As the 40-day journey to Easter begins next week, Steven Pavignano, OFM, shares thoughts about the importance of sacrifice and he contemplates the meaning and origins of the Lenten fasting tradition. This reflection originally appeared in the Feb. 4 bulletin of St. Joseph Parish and St. Maximillian Kolbe Parish in Orlando, Fla., where Steven is stationed.
How serious will we take this Holy Season? Will it truly prepare us to celebrate the Triduum*?
We are usually asked to “sacrifice” during Lent, a custom that is frequently seen as “giving up” something for the Lenten season. Unfortunately, it is usually something trivial like eating candy or watching something on television, saying a few extra prayers, or something similar, but sacrifice is much more serious.
The Merriam-Webster Dictionary defines “sacrifice” as “an act of offering to a deity something precious; especially: the killing of a victim on an altar 2: something offered in sacrifice 3: destruction or surrender of something for the sake of something else b: something given up or lost.” (Underlining mine)
Note the words I underlined in the definition of “sacrifice.” That which is “sacrificed” is “precious” not frivolous; “offered” means given away; “destruction or surrender” – cannot be taken back or returned.
I suggest the sacrifice of “positive use of time.”
During Lent, let us devote ourselves to seeking the Lord in prayer and reading the Scripture, to service by giving alms, and to practicing self-control through fasting.
Many know of the tradition of abstaining from meat on Fridays during Lent, but we are also called to practice self-discipline and to fast in other ways throughout the season.
Contemplate the meaning and origins of the Lenten fasting tradition in this reflection.
In addition, the giving of alms is one way to share God’s gifts, not only through the distribution of money but through the sharing of our time and talents.
As St. John Chrysostom reminds us, “Not to enable the poor to share in our goods is to steal from them and deprive them of life. The goods we possess are not ours, but theirs.” (Catechism of the Catholic Church, no. 2446).
Have a wonderful sacrificial season of Lent preparing to celebrate our Savior’s “sacrifice” — his death due to our sinning.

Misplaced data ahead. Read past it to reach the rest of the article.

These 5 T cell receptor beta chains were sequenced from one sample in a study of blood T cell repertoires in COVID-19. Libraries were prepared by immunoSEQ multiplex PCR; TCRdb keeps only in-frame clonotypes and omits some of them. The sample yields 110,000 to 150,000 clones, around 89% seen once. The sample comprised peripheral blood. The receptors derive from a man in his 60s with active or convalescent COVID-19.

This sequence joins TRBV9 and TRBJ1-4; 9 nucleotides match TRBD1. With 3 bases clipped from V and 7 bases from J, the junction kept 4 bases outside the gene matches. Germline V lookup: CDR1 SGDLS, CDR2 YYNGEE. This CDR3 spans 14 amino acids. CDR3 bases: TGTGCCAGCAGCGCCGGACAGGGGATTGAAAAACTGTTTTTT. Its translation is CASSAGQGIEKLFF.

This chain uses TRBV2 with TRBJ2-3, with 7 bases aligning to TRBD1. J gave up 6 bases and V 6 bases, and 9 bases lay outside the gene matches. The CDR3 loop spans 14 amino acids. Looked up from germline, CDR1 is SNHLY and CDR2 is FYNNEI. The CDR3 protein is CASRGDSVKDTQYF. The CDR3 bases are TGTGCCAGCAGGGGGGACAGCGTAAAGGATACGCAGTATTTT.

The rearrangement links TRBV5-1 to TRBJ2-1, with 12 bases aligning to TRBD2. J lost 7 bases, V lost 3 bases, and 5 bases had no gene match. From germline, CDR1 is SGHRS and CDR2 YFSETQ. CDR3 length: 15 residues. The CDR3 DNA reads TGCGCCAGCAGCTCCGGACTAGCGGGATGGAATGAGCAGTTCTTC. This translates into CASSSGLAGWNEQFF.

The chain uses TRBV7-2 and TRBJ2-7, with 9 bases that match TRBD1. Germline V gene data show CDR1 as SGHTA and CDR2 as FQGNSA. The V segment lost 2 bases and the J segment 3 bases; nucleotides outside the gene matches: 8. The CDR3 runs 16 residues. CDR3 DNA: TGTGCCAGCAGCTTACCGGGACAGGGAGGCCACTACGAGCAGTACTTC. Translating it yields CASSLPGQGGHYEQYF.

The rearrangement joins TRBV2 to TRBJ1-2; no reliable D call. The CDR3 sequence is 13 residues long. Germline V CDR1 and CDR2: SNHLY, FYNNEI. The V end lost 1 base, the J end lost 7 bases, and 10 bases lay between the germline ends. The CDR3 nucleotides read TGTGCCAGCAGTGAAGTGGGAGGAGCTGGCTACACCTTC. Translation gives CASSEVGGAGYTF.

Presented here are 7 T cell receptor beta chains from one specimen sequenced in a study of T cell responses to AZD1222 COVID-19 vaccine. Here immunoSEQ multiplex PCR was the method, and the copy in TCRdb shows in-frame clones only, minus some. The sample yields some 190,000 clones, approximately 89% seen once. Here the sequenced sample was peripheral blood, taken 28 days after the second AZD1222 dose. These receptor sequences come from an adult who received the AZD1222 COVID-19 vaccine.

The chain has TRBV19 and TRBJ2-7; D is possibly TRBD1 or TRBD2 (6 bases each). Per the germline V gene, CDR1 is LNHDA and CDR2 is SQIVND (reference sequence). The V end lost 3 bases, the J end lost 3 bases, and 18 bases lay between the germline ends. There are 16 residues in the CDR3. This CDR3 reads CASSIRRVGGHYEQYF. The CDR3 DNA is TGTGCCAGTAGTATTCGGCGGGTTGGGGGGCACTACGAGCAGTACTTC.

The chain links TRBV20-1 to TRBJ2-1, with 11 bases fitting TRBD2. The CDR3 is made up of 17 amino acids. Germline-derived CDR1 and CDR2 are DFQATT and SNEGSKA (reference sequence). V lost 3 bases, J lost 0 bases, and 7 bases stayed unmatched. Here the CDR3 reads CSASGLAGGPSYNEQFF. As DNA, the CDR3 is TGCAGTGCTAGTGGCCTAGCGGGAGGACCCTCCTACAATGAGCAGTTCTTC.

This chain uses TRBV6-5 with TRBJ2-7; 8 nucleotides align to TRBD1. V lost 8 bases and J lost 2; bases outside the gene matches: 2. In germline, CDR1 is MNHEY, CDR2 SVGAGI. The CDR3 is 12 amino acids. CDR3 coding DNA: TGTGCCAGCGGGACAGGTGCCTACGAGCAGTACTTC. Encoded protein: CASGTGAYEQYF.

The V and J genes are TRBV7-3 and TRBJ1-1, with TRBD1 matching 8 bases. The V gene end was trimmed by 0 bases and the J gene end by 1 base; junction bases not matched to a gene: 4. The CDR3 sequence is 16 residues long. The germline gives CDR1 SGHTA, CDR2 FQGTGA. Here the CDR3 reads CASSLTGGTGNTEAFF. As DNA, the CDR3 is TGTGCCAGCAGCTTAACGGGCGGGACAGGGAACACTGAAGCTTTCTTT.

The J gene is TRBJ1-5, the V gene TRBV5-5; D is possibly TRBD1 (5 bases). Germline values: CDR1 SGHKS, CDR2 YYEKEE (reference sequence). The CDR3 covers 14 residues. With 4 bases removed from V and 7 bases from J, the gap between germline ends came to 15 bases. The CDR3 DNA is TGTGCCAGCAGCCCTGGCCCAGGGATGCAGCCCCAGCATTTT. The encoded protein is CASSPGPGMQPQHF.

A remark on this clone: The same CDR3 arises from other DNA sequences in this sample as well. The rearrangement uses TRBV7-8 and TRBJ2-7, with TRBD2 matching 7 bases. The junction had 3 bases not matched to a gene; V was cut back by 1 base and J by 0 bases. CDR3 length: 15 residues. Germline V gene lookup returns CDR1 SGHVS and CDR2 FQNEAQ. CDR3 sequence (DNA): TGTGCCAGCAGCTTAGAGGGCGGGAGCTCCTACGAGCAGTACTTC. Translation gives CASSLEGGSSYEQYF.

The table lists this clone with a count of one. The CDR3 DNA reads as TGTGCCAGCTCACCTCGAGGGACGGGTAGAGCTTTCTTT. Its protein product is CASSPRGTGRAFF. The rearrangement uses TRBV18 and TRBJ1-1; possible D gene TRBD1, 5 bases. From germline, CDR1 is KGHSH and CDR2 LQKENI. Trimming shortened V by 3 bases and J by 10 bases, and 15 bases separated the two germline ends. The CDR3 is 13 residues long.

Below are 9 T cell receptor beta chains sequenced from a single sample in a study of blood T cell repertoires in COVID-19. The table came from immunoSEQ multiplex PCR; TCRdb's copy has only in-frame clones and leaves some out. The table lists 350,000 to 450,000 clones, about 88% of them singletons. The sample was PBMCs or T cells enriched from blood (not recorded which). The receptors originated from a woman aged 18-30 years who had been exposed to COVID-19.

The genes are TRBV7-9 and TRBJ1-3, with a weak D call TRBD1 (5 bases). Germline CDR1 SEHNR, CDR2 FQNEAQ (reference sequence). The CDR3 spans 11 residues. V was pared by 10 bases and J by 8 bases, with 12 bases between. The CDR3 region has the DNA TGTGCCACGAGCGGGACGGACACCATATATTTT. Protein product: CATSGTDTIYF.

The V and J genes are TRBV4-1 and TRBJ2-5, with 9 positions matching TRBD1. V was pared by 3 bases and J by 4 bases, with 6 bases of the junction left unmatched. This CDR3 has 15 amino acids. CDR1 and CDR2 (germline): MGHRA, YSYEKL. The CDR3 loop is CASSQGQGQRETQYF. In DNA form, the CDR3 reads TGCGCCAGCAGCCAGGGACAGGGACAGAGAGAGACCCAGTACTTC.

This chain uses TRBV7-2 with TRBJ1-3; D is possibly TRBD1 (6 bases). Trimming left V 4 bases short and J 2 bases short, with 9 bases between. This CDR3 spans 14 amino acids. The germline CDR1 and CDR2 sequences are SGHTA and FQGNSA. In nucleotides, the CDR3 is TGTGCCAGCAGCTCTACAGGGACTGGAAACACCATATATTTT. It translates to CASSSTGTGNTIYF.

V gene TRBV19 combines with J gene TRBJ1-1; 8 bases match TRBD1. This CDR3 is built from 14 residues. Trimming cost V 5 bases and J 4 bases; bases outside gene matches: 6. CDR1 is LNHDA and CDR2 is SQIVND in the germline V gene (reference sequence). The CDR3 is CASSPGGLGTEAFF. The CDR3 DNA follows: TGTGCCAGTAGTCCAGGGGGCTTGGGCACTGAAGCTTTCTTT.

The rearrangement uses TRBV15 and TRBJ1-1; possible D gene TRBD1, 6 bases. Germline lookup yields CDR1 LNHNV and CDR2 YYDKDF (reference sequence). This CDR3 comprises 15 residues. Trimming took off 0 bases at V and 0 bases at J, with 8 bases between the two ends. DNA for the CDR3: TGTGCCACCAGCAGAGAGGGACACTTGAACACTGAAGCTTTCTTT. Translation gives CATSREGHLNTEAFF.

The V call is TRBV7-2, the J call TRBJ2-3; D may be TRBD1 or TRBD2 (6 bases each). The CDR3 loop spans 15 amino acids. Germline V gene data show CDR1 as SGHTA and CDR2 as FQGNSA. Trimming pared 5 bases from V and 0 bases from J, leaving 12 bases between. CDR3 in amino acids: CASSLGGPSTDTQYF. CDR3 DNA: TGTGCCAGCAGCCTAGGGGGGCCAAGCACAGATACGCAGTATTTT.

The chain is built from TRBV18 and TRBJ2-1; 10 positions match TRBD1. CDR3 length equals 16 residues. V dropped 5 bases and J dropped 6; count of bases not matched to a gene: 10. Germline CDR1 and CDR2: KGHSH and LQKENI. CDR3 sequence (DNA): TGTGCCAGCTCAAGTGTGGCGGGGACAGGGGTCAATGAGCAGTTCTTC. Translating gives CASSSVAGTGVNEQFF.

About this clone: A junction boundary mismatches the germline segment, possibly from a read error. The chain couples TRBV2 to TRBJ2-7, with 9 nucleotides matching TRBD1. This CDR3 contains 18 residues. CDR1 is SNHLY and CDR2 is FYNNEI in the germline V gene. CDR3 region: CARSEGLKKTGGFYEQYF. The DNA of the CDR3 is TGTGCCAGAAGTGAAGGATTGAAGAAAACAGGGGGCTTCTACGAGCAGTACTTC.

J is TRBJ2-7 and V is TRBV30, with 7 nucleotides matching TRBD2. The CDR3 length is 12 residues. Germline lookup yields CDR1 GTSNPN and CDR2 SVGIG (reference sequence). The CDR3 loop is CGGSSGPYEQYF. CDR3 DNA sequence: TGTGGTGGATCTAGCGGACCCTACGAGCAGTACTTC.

*Triduum is (are) our High Holy Day(s) that is, Holy Thursday, Good Friday and through Easter evening.
The reason I write with singular (plural) is that we start the Holy Thursday Service with a greeting but there is no ending, Good Friday has neither a welcome nor closing and the Easter Vigil does not have a welcome but does have a closing.
So, the Triduum is pretty much one service over three days. This (These) is (are) our High Holy Day(s). Please plan to celebrate the Triduum.
— Fr. Steven is parochial vicar of St. Joseph Parish and St. Maximillian Kolbe Parish in Orlando, Fla. He was pastor of St. Clare Parish in Buffalo, N.Y., from 2011 until 2016 when it merged with St. Teresa Parish. The previous reflection, about the Week of Prayer for Christian Unity, was written by Kevin Mackin, OFM.
Editor’s note: Friars interested in writing a reflection for HNP Today on a timely topic – a holiday, current event, holy day, or other seasonal themes – are invited to contact the HNP Communications Office at email@example.com. Additional reflections by friars can be found on the Spiritual Resources page of the HNP website.
- “This Lent, Purple Valentine Cards Give Love to Those in Need” — Jan. 22, 2018, HNP Today
- “Friars Settle into New Florida Community” — Oct. 12, 2017, HNP Today
- “Buffalo’s St. Clare Parish Merges with St. Teresa Parish” — June 28, 2016, HNP Today